So far as the criminal case is concerned the only question to be decided is whether there was the fabrication and forgery in the manner alleged in the complaint and whether consequently, offences have been committed. The main questions concerned in the civil suit are the truth, validity and effect of the concerned wills. In support of the contention of the petitioners that Venkayamma could not have executed the will at the complainant's house on 28-2-1963, they urged that Venkayamma did not leave the house of A-1 and A-2 at any time from 5-2-1963 till her death. To substantiate the latter contention, they relied on the photograph, Ex. B-1 which showed the corpse of the deceased at the house of the accused. Thus, the genuineness of Ex. B-1 which showed the corpse of the deceased at the house of the accused. Thus, the genuineness of Ex. B-1 was only a link in the evidence aimed at probabilising the other main contentions of the accused in the civil suit. Conclusion and finding on the main contentions in the civil suit can be arrived at after consideration of all the evidence regarding them including Ex. B-1 and not on the genuineness or fabrication of Ex. B-1 as sole basis.
(8) Shri Adavi Rama Rao, the learned counsel for the respondent complainant, contends as follows. If Ex. B-1 were fabricated by the accused, they could be held liable for offences concerned in the criminal case and this would still leave room for the main question concerned in the civil suits to be decided in favour of the accused viz., that the will dated 28-2-1963 was executed by Venkayamma. On the other hand, even if, in the criminal case, the offences regarding Ex. B-1 were not proved beyond reasonable doubt and the accused were acquitted there would still be room for finding in the civil proceedings against the accused that the will dated 28-2-1963 was not executed by Venkayamma. This contention is acceptable.
(9) The learned Advocates have referred to various decisions on the general question of law as to whether the criminal proceedings could be stayed pending civil proceedings.
(10) In M.S. Sheriff v. State of Madras, : 1SCR1144 , two sets of proceedings arising out of the same facts were pending against the appellants. One was two civil suit for damage for wrongful confinement and the other was two criminal prosecutions under Section 344, I.P.C. for wrongful confinement, one against each Sub Inspector. It was held by the Supreme Court that the simultaneous prosecution of the criminal proceedings and the civil suits would embarrass the accused and that the civil suits should be stayed till the criminal proceedings have been finished. It was observed by the Supreme Court thus:- (at page 399).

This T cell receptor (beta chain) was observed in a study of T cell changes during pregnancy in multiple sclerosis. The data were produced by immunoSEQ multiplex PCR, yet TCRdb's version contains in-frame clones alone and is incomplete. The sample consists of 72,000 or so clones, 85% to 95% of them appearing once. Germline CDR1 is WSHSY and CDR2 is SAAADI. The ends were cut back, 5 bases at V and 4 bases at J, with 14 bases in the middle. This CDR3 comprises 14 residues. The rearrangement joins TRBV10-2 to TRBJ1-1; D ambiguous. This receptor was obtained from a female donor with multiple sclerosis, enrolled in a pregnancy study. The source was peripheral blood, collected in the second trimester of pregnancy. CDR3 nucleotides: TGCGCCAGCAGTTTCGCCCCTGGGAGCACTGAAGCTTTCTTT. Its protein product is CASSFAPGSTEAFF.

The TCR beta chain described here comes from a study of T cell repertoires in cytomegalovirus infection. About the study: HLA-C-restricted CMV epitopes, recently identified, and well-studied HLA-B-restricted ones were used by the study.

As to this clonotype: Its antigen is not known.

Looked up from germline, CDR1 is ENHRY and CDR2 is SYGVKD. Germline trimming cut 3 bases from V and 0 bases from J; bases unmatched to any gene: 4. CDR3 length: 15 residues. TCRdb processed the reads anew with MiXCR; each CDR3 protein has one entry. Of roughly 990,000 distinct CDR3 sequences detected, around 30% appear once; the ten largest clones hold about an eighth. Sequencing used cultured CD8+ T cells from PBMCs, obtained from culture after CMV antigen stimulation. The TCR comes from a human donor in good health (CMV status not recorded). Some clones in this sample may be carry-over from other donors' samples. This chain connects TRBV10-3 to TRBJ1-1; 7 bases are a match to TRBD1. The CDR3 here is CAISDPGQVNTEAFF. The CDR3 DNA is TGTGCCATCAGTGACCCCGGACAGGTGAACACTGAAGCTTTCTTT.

'As between the civil and the criminal proceedings, we are of the opinion that the criminal matters should be given precedence .. .. .. . No hard and fast rule can be laid down but we do not consider that the possibhlity of conflicting decisions on the civil and criminal Courts is a relevant consideration. The law envisages such an eventuality when it expressly refrains from making the decision of one Court binding on the other, or even relevant, except for certain limited purposes, such as sentence or damages. The only relevant consideration here is the likelihood of embarrassment.
Another factor which weighs with us is that a civil suit often drags on for years and it is undesirable that a criminal prosecution should wait till everybody concerned has forgotten all about the crime. The public interests demand that criminal justice should be swift and sure: that the guilty should be punished while the events are still fresh in the public mind that the innocent should be absolved as early as is consistent with a fair and impartial trial. Another reason is that it is undesirable to let things slide till memories have grown too dim to trust.
This, however, is not hard and fast rule. Special considerations obtaining in any particular case might make some other course more expedient and just. For example, the civil case or the other criminal proceeding may be so near its end as to make it inexpedient to stay it in order to give precedence to prosecution ordered under S. 476. But in this case we are of the view that the civil suits should be stayed till the criminal proceedings have finished.'
(11) In Basavaiah v. Panchayat Board (1955) 1 Andh WR 572. Chandra Reddy, J. observed thus: - (at p. 575)
'As pointed out by Ramasami, J., in Ranganayakulu Chetty v. Gopala Chetty, : AIR1953Mad439 there is no invariable rule that criminal proceedings should be stayed pending the issue in a civil suit. It is a matter entirely for the discretion of the Court considering all the circumstances of the case. As far as possible, every court must be allowed to dispose of a case as expeditiously as possible. But if in the peculiar circumstances of a case, the court thinks that the interests of justice will be served best by staying the proceedings, it should be done. When the issue arising in both the court is the same such as title to immovable property and when a decision by the Criminal Court before the disposal of the civil suit is likely to result in prejudice to the accused it is desirable that the proceedings in the criminal case should be stayed.'